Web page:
Monday, March 4, 2013

Installing packages into USB on TL-WDR4300 OpenWRT


    Subsequently of my buying TP-LINK TL-WDR4300 router, due to the good old Linksys WRT54GL hasn't enough FLASH/RAM/CPU, the first thing I did was to try installing OpenWRT on it.

   Turned out that it was easier than I thought, you could just flash Attitude Adjustment 12.09rc1 from the web GUI of the factory firmware. Detailed instruction here for where to download the image.

   Secondly I installed packages required for using USB storage, this process was simple enough if you understand how to format your usb to specific preferred filesystems (ext2,3,4) I use gparted [just sudo apt-get install gparted, on a debian dist]. VFAT and NTFS are not agreeably supported due to their slowness, such and such. Also to my understanding, you'd need ext2,3,4 filesystems if you were to install packages on them.


1.) USB storage required packages
2.) How to install (other) packages to your USB device

What I've learned:

There are three files you need to configure in order for this to work every time even after a router reboot. 
  • /etc/config/fstab  (this is my configuration):
  config mount                    
        option target   /mnt/usb  # Don't forget to mkdir -p /mnt/usb first
        option device   /dev/sda1
        option fstype   ext2  
        option options  rw,sync
        option enabled  1     
        option enabled_fsck 0

  • /etc/profile : [These three lines are preferably added below the existing export(s)]
export USB=/mnt/usb
export PATH=$PATH:$USB/usr/bin:$USB/usr/sbin # This PATH is dependent on existing $PATH
export LD_LIBRARY_PATH=$USB/lib:$USB/usr/lib

  • /etc/opkg.conf : [Just change this line]
dest usb /mnt/usb
# this is to indicate that there is a destination you'd like to install your packages to named "usb"

    Now with all that done, insert your usb (up to this point I assume that you must have installed the packages required in the first step).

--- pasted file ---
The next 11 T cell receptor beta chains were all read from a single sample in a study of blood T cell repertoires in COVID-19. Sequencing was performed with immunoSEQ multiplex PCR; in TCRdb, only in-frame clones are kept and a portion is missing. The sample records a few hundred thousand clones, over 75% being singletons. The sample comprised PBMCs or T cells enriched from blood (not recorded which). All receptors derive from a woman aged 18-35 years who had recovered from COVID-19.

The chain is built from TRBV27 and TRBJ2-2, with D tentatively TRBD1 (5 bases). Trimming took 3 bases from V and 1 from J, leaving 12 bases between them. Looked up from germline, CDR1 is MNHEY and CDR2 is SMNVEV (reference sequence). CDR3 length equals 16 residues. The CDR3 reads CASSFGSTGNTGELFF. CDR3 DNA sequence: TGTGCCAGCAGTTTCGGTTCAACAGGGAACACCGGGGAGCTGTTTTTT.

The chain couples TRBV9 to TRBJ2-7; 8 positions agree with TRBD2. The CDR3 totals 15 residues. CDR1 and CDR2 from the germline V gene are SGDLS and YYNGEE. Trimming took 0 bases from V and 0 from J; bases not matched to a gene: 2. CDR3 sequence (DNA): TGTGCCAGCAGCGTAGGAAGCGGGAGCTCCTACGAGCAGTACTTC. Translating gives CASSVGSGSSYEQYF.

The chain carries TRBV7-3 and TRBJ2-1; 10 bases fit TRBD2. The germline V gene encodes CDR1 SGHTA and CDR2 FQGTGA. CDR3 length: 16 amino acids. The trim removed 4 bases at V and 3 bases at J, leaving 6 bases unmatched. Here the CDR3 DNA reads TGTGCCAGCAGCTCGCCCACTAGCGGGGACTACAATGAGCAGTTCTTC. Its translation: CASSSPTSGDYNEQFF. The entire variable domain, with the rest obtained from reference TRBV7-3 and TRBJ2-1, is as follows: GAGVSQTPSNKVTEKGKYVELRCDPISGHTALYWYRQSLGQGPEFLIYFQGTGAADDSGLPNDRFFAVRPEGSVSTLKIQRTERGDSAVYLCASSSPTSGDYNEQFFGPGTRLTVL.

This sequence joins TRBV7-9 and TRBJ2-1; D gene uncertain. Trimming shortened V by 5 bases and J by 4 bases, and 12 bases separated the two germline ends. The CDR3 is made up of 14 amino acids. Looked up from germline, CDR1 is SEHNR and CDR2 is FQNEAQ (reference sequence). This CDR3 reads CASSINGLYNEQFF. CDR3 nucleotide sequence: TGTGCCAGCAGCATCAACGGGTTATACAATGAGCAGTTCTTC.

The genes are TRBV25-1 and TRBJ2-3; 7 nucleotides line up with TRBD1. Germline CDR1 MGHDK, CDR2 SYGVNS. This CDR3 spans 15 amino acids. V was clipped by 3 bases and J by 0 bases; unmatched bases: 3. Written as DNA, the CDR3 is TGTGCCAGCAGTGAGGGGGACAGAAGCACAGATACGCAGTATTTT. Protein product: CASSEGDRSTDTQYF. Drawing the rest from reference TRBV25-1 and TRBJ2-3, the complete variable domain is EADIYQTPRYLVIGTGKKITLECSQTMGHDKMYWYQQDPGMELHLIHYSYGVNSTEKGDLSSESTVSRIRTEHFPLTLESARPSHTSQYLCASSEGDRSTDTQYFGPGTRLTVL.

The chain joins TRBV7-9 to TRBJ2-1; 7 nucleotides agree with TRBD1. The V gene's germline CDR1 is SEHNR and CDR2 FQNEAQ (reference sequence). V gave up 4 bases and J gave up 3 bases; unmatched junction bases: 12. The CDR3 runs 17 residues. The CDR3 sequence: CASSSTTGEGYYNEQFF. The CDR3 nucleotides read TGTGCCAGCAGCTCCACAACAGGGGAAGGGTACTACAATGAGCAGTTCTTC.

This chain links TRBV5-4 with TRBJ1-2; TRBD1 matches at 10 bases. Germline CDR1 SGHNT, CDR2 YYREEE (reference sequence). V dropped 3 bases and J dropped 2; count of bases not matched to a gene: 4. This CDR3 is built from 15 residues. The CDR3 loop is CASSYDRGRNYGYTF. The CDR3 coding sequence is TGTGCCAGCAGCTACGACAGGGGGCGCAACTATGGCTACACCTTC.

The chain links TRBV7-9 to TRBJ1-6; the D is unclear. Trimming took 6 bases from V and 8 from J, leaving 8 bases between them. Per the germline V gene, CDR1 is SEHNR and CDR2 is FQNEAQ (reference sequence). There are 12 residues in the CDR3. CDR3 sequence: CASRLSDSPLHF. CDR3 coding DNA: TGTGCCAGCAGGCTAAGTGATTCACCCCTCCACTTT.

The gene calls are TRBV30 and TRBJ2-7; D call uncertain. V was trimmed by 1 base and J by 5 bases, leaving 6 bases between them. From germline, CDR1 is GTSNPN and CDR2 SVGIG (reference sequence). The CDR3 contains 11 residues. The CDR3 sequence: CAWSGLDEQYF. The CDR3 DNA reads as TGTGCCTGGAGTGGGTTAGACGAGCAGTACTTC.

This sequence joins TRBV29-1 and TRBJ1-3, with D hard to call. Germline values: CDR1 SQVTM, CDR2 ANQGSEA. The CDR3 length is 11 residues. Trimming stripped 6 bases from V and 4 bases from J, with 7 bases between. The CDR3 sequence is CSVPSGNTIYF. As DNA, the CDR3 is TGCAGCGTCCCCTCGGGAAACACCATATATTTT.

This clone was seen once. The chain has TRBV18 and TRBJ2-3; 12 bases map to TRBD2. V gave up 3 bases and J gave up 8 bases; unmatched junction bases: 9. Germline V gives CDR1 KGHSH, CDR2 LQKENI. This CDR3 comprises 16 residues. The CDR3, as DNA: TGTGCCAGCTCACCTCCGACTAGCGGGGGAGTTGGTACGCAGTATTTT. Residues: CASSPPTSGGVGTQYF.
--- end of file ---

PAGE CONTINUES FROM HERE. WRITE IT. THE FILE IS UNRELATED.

To start using the usb run:

root@router~#: /etc/init.d/fstab start

To auto-mount usb to fstab every time the router starts(or restarts) run

root@router~#: /etc/init.d/fstab enable

You might as well want to source the /etc/profile so that the paths can be used instantly:

root@router~#: source /etc/profile

Then run these commands to update and install packages

opkg update
opkg install -d usb PACKAGENAME

Well that should do it. After a few poking around, I have now python2.7 able to run from my router.
Note that you'd better check that your USB functions well and isn't damaged.

Have fun!


  1. would you be able to share some screen captures of the router management web ui for us to refer to? is there any noticeable improvement noticed with openwrt replaced on this hardware?

  2. These were done via commandlines, so you'd have to ssh to the router. I didn't do it through web ui.

    OpenWRT opens up options and modifications that were not bundled with the vendor firmware.

    If you'd like to see the web ui, I'd bet you could google-image them easily.

  3. For examples, you could run python, kismet, aircrack-ng suite, right on your router. But of course you'd need a usb port for larger storage.

  4. I have been totally unable to install OpenWRT to this router using the web interface and no amount of googling has helped me. I am no stranger to custom firmware on routers and am pretty technically literate but have not found instructions to do so. I read that you had to rename the file and read two different things to rename it . In both cases it returned a response of update failure...

    After reading you successfully updated via the web interface... I am wondering if you could post the steps you took to do that... including what version you were initially on and what you renamed the file to in order to update to OpenWRT. Itching to get this installed and set up right.

    Thanks for any consideration

    1. Well a strange case,

      I wrote this to the openwrt wdr4300 wiki page: (For a brand new router, you could just use the vendor web UI to flash the .bin image)

      I didn't rename any file. Just flashed the .bin via Tp-link web UI.

      My router hardware version is V1.1 and firmware I use is 12.09rc1

      I'm relatively not that experienced with the lower levels than this.

      It's a surprise you can't do it, are you sure you are flashing the squashfs 'factory' .bin image.


      Please tell how it goes, I wish you luck.

    2. Thanks. I worked it out . The squashfs will not flash no matter what I named the file. I had found forums that stated that later firmwares had a crude name checking portion to it but it ends up that the webGui did not like the squashfs download. I pulled the jffs and it went like butta... thanks for the shot at it and the nice write ups.

  5. How to register at the Lucky Club casino site? - Lucky Club
    Lucky Club offers a number of betting options, including both real money and live games. · Enter the Lucky Club mobile bonus code and get an luckyclub exclusive 30x wagering